To enable remote connections without impacting the studio's firewall, Baird added the Polycom Video Border Proxy™ (VBP®) firewall traversal solution. Simple call management is another big plus for a crew that shoots several episodes a day.

"We sometimes need to quickly end one call and start another," said Baird. "With Polycom, we can reconnect a call in 10 seconds. Previously, if a call was dropped, we might never get it back. Polycom gives us a level of stability that's outstanding, even with the laptops."

According to de Michele, a reliable, quality experience is essential to both shows. "It's embarrassing when a guest is trying to explain a very personal, painful situation, and all of a sudden the host can't see them or hear them. The entire segment is ruined."

Saving $250,000 a season

De Michele said interviewing guests over video saves Dr. Phil about $50,000 per season on travel alone. "If we didn't interview them over video, we'd have to fly them in, and cover hotel, meals and other costs," he said. "And the guests may lose up to three days of work just to appear on the show for a few minutes."

The new infrastructure also offers flexibility – and along with it, even greater cost savings. For instance, when he's not taping episodes of The Doctors, Dr. Travis Stork is an emergency room faculty physician at Vanderbilt Medical Center in Nashville, Tenn. "Now when Dr. Stork is in Tennessee, we can use Polycom to communicate with him through a laptop or desktop system. Prior to Polycom, getting a stable connection would have required us to roll a satellite truck at $7,500 to $15,000 a trip," said de Michele, who estimates that last year, the two shows conducted 20 satellite uplinks. That's roughly $200,000 in costs that neither show will need to shoulder again, thanks to Polycom.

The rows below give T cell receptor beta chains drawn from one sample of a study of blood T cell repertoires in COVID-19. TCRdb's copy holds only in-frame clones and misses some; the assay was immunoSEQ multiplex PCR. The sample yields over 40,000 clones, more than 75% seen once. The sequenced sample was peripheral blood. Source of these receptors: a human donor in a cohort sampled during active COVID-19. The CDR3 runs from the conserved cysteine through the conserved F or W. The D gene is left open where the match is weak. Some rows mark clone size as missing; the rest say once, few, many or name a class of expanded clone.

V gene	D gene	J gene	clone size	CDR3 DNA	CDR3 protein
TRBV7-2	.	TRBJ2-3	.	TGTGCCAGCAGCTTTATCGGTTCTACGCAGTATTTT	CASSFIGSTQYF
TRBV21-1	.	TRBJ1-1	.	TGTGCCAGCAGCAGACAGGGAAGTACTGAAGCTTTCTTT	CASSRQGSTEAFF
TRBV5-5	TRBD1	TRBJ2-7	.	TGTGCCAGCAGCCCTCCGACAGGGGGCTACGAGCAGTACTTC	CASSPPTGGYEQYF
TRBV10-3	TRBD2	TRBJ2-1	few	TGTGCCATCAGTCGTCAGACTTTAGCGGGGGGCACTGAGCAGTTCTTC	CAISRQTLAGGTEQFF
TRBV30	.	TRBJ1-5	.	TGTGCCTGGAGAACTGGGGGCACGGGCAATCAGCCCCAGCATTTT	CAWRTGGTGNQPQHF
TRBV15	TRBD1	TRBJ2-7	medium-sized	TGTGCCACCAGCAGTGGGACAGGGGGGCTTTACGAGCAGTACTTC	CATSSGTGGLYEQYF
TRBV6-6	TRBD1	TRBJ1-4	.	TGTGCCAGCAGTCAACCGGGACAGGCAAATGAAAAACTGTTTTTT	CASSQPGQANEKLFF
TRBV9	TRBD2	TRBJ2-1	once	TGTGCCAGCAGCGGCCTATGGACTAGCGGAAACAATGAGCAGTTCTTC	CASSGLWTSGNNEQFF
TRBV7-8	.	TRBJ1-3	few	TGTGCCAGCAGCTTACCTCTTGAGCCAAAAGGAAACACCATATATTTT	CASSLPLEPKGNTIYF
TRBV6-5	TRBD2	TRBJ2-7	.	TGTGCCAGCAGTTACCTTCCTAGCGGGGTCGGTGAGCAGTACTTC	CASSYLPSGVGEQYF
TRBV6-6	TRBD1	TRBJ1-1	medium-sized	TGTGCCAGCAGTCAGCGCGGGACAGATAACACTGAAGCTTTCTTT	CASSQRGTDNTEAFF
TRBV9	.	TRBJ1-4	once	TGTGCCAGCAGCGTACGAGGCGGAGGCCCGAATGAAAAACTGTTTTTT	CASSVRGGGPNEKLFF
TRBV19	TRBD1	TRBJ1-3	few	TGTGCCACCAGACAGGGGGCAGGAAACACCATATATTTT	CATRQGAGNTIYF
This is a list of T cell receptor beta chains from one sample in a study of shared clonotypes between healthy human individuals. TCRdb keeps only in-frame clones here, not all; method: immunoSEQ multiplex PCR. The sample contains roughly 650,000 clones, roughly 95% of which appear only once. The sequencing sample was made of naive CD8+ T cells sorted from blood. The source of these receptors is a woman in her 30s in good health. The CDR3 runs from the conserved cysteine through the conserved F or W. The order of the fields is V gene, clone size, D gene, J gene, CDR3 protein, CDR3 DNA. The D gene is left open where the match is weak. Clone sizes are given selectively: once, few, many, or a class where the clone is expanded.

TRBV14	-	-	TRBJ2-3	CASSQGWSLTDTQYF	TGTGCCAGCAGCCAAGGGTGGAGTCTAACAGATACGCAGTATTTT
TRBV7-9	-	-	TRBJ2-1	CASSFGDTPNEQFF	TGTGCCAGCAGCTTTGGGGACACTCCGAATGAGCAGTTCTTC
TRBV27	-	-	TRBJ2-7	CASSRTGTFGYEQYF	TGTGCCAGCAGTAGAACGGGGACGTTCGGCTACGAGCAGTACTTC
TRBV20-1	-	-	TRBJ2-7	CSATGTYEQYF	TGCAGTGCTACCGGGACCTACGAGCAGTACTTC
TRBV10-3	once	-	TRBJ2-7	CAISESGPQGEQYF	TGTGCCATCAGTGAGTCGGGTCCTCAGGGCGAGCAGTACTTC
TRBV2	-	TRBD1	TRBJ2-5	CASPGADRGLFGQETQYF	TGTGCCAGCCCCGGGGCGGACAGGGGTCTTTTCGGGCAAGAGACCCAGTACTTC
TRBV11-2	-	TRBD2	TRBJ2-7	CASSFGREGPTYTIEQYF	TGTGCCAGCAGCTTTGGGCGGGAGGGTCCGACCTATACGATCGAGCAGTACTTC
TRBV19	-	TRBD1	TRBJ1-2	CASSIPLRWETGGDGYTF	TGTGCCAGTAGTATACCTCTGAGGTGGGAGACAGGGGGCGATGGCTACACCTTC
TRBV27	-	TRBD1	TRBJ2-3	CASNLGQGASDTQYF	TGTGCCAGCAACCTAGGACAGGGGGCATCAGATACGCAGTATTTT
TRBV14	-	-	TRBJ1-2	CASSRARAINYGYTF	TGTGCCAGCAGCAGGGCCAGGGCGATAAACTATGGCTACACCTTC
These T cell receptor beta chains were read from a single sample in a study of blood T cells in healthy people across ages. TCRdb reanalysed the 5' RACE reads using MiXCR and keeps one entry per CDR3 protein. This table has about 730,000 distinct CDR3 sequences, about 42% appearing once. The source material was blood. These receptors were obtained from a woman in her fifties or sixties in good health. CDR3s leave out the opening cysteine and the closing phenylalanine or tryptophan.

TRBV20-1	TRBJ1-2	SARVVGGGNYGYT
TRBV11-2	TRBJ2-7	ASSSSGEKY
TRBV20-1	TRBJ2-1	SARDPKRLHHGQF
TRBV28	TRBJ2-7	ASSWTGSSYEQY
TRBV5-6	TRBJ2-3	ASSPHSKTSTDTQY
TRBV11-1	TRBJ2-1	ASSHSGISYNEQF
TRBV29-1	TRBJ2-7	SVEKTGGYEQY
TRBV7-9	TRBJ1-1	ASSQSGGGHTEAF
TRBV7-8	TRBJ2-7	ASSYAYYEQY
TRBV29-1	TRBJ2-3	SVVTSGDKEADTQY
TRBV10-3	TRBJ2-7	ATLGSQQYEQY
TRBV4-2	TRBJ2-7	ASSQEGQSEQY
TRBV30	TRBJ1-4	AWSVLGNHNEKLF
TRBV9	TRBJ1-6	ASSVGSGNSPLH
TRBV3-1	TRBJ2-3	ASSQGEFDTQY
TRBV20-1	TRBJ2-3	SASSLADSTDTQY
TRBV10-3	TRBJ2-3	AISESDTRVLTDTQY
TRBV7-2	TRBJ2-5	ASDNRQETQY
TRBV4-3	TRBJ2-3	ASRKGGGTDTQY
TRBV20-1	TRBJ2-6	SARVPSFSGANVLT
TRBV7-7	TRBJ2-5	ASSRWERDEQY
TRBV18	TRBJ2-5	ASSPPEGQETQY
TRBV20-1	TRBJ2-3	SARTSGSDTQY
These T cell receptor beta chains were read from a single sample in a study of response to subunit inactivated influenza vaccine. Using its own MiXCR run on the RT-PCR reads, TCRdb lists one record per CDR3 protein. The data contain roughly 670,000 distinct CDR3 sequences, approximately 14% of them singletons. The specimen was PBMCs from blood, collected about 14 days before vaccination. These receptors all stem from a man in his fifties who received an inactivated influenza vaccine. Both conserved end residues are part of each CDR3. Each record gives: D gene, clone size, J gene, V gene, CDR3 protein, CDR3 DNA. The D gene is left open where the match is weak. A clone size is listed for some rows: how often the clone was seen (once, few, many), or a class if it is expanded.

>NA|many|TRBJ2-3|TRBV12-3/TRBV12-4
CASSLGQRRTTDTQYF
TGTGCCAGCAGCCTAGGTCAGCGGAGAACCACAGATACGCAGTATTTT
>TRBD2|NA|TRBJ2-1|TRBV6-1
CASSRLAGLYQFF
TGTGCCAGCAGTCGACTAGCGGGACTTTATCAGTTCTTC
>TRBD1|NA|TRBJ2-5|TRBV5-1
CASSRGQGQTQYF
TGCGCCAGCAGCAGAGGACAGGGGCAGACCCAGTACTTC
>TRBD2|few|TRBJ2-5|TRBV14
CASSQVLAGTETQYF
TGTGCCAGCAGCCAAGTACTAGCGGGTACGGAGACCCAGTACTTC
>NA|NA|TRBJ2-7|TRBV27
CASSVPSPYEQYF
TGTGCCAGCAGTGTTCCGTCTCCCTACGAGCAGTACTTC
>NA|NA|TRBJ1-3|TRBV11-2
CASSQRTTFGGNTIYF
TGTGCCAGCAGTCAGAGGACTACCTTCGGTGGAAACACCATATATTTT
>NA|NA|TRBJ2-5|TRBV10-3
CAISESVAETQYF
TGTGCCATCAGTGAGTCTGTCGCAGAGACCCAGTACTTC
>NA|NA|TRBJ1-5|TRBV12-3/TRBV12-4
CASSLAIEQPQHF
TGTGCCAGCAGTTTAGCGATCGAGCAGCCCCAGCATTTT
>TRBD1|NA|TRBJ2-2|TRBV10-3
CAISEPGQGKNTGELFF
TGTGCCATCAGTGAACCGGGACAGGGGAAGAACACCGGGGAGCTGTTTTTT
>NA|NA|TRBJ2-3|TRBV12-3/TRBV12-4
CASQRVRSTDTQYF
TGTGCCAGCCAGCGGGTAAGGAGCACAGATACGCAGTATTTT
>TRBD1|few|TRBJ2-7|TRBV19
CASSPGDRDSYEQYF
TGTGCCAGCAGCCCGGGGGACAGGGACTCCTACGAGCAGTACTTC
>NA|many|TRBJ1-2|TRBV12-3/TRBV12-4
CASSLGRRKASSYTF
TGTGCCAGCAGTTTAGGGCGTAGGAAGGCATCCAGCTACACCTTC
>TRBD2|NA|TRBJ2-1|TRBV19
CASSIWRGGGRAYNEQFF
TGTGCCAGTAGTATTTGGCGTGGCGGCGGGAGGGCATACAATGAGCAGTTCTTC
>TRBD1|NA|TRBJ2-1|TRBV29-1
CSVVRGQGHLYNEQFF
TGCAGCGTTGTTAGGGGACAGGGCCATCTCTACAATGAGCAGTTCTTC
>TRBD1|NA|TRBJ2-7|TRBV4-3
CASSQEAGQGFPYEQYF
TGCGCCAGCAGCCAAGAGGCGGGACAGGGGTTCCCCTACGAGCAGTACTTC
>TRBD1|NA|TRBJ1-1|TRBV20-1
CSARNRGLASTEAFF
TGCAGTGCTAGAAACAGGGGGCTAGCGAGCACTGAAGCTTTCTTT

Eventually, de Michele and Baird want to enable video calls with multiple guests at once. "Polycom offers another tool I can give the production crew to craft their show," said Baird.

For now, however, the crews behind Dr. Phil and The Doctors are happy that remotely interviewing guests is no longer a high-wire act. "The mood in the control room was very tense before Polycom came along," said Baird. "Now it's routine. People know it's going to work."

An open platform provides options

Because Polycom offers open standards-based solutions, the shows' producers also can interview remote guests who may have access to another provider's videoconferencing system. Unlike vendors who only offer closed, proprietary, single-vendor solutions, Polycom takes a multivendor approach with interoperable video, telepresence, voice and content sharing offerings for Unified Communications environments. For Dr. Phil, The Doctors, and organisations around the world, that provides flexibility and protects investments.

Producers also can achieve broadcast-quality video connections more frequently thanks to Polycom's support for H.264 High Profile, a breakthrough, standards-based video compression technology. The new technology, which comes standard in all new Polycom telepresence systems, reduces bandwidth requirements for HD and standard-definition video conferencing by as much as 50%.

"Polycom gives us three things we didn't have before: Quality, reliability and flexibility," added Baird. "And those are the three things we needed most."